Professors’ new normal: Online instruction used during COVID-19 pandemic

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Faith Losbanes

By Karena Tse, Staff Writer

“So, this is my office now,” said journalism professor Benjamin Holden, seated in his backyard facing a swimming pool while his dog lounged in the grass.

Two weeks into online learning, students and professors alike have begun to settle into this bizarre reality — that ‘school’ is no longer a place. Rather, it is something we log on to — from our bedroom or backyard, from the Chicago suburbs or Beijing, China. 

For Holden, teaching under these circumstances is guided by a single, fundamental goal: to deliver the same level of academic rigor to his students as before. He has opted for live lectures via Zoom, as it is the closest alternative to human interaction. The technology has certainly proved to be useful, though challenging so far.

“I’m always still a little nervous when I start the class about whether, you know, my wifi’s going to fail,” Holden said. “Most of the classes, at least once, somebody says ‘I can’t hear you,’ or ‘You’re really choppy.’” 

Despite these hiccups, Holden persisted with the platform because it gives students the opportunity to ask questions and interact with the professor in real time — something asynchronous learning lacks. 

While the COVID-19 pandemic presents obvious learning obstacles, it has also created unique learning opportunities. In his course, JOUR 210: Newsgathering Across Platforms, Holden has expanded writing assignments to include coverage of the current pandemic. Students were allowed the option to interview classmates who have had newsworthy experiences with COVID-19. 

“We went from, ‘Hey, you’re going to do a story about the Champaign City Council’ to ‘You’re doing a story about your own classmate going to India and having to wait in an airport for 16 hours after a 14 hour flight, with no shower, and some with no food,” he said. “So, yes, we changed, or at least gave the option to change the repertorial subjects, because part of what I’m teaching is news judgment and newsworthiness, and there is no story that is more newsworthy than the terrible coronavirus.”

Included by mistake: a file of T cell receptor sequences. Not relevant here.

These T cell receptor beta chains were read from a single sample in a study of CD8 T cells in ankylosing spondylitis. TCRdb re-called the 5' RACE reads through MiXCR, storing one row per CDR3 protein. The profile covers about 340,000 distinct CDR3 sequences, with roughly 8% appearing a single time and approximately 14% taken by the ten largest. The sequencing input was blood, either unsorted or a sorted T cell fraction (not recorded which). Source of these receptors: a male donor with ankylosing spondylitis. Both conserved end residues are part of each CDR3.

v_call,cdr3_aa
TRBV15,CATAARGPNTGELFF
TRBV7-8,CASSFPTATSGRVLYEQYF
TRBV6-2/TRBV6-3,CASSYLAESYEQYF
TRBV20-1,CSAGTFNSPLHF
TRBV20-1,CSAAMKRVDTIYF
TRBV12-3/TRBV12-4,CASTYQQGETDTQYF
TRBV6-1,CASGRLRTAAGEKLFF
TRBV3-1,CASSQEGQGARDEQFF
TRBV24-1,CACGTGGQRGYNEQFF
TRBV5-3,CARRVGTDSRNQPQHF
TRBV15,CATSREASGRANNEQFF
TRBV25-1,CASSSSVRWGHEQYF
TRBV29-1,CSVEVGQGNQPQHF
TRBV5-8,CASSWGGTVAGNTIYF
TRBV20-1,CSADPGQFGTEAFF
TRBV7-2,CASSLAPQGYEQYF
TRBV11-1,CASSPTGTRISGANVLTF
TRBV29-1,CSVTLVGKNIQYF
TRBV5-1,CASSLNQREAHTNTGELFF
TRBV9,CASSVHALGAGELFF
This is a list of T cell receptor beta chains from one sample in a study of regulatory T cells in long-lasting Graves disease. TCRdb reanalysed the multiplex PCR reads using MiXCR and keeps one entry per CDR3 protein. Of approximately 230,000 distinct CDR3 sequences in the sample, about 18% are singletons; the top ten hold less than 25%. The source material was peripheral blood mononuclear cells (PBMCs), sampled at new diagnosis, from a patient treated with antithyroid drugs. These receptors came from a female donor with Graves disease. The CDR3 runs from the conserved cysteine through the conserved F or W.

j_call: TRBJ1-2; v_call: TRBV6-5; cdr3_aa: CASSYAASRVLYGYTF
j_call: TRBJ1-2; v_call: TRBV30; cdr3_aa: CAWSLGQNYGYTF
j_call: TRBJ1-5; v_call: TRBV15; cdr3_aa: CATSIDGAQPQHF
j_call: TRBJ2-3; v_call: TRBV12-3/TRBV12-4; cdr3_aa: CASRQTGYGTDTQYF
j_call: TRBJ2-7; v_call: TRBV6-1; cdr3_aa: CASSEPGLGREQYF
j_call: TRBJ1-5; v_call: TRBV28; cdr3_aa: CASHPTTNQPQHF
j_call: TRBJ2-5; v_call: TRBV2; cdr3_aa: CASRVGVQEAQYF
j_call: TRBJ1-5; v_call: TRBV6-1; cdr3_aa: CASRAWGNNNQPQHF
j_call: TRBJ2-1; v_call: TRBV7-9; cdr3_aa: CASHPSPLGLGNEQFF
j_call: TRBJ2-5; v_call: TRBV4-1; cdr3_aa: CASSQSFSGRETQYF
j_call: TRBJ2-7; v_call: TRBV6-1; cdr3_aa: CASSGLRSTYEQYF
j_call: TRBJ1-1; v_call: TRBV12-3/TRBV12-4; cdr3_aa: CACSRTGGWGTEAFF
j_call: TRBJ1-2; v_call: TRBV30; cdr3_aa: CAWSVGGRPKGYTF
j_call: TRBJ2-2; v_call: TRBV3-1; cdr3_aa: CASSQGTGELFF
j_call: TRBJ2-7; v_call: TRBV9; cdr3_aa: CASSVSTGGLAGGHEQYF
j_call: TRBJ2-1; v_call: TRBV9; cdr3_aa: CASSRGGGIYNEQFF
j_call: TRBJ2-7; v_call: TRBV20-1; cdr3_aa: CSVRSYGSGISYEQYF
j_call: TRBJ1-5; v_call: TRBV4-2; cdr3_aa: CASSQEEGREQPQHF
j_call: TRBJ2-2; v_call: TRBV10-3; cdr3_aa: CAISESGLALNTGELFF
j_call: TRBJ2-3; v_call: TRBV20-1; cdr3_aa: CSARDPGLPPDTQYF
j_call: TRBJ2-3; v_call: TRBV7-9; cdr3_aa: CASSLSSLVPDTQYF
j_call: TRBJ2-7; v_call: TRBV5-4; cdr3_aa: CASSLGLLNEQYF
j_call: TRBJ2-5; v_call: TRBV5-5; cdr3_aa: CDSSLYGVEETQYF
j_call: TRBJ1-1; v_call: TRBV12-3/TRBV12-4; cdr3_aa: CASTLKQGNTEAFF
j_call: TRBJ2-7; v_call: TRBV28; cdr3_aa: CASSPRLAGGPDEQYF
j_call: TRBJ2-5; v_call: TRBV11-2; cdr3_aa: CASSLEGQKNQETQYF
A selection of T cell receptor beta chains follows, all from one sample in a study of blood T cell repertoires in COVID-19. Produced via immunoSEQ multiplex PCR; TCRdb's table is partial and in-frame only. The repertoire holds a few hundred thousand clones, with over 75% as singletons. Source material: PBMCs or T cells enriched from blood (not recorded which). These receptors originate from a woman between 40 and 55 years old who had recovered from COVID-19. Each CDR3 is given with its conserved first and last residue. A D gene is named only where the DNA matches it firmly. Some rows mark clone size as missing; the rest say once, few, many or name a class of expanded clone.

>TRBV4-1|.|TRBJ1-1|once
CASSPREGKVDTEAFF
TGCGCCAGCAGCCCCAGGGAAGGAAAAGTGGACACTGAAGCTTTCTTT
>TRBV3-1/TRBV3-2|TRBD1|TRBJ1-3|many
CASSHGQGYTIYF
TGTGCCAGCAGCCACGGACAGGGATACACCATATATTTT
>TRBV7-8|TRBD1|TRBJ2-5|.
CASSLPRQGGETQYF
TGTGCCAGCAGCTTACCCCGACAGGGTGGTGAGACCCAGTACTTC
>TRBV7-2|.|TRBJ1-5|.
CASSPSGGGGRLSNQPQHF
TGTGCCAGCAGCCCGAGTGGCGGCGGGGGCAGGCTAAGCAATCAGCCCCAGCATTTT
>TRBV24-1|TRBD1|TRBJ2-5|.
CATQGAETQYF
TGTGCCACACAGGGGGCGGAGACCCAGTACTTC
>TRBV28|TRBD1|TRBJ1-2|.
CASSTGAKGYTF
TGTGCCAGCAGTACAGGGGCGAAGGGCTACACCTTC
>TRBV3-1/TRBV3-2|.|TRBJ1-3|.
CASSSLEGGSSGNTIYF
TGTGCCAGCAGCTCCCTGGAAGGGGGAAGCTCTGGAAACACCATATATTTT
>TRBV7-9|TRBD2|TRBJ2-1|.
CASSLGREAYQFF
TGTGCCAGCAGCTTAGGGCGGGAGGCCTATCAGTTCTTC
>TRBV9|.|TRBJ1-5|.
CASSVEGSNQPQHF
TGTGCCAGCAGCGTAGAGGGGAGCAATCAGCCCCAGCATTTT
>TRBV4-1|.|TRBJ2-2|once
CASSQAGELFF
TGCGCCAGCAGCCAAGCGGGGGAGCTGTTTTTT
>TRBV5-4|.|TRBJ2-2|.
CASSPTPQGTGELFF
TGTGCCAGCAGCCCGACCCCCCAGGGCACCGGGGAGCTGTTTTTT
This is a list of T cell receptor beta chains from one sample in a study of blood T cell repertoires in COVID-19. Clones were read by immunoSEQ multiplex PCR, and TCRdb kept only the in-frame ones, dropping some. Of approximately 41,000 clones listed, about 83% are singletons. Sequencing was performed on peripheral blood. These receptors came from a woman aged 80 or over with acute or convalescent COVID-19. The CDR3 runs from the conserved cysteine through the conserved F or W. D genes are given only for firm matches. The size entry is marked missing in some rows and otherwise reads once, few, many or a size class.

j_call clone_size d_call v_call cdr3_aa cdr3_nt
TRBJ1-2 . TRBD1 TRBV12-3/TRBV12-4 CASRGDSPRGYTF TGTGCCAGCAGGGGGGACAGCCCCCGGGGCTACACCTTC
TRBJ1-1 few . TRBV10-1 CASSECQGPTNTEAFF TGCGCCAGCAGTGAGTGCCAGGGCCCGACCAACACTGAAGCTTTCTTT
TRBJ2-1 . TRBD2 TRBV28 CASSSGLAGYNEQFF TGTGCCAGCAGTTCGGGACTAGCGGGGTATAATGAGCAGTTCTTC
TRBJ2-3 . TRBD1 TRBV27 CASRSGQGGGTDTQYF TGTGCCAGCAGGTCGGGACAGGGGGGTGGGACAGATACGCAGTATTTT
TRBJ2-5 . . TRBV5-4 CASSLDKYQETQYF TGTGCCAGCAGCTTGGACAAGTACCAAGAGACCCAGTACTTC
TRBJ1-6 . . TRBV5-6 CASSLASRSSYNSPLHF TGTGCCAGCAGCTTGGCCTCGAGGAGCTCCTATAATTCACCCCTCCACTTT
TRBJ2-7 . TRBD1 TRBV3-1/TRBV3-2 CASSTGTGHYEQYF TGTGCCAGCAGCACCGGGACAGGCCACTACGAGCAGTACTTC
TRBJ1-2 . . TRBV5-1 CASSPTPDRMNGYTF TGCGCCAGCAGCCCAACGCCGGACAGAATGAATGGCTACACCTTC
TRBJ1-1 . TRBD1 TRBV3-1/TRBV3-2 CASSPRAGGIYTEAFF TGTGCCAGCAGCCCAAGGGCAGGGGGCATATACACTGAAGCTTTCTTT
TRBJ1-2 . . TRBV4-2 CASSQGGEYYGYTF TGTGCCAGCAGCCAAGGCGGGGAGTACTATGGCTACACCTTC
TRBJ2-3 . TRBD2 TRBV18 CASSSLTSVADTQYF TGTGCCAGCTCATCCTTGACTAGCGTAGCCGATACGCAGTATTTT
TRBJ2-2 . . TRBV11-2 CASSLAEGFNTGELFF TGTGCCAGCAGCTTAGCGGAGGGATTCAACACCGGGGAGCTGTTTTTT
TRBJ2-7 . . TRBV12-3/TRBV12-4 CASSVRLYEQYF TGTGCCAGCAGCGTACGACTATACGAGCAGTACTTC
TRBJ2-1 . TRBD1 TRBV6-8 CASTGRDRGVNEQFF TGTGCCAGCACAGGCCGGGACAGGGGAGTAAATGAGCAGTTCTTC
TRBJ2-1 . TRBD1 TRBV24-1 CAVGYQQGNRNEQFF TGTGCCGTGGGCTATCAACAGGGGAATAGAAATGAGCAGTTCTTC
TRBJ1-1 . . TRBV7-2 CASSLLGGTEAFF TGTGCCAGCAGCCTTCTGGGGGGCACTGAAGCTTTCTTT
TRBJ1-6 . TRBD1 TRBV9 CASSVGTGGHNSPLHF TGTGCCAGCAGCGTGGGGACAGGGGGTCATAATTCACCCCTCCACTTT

Associate professor of jazz Larry Gray has also found the current circumstances, though devastating, provide valuable experience for his students. Gray currently teaches jazz aural skills and private lessons, while also overseeing small ensembles.

“I actually really dig it,” Gray said. “I see the students’ goal — before we even knew there was a pandemic — in general is to learn how to maintain their product, body of work and identity as an artist, in a computer, because that’s how people are going to find them.”

Like Holden, Gray has opted for live Zoom sessions. The platform serves Gray’s teaching goals in a unique way, as recording is an important part of a musician’s practice. Gray said he feels that seeing and hearing yourself as a musician is an illuminating experience and necessary for self-assessment. 

While the platform has provided Gray with unique teaching benefits, it has also presented its own challenges. One of his students, Zoe Willott, senior in FAA, said she misses the healthy competition of the campus environment.

“It’s very easy to stay motivated at school since the environment is a healthy, competitive one, where everyone is pushing each other to do well, but at home it’s difficult because I just get into break mode when I’m there,” Willott said. “It’s also difficult to continue meeting with ensembles since we can’t play together like we do at school.”

Since live collaboration is an important part of his teaching, Gray has had to find other innovative ways to facilitate active collaboration between his students. He uses an online recording portal, known as a digital-audio workstation, to allow students to compose and record music together.

With all of these adjustments, both Gray and Holden are attempting to teach empathetically, keeping in mind how circumstances might be affecting students’ ability to learn and work at full capacity.

“I want to replicate the classroom environment, but I don’t ever want to say, ‘Darn it, why didn’t you just study harder?’ Holden said. “I want to be empathetic, kind and aware that this is a very unusual environment, and I want to support my students.”

Gray also said he was proud of how his students have handled their learning through these difficult changes, being optimistic about their ability to create amidst chaos. 

“As musicians, we have to keep going. We have to keep making sound in the midst of all this craziness — that’s all the students have,” Gray said. “So I’m inspired by them, really, when they come up and play something, and I’m like, ‘Wow, that’s great. That’s beautiful.’”

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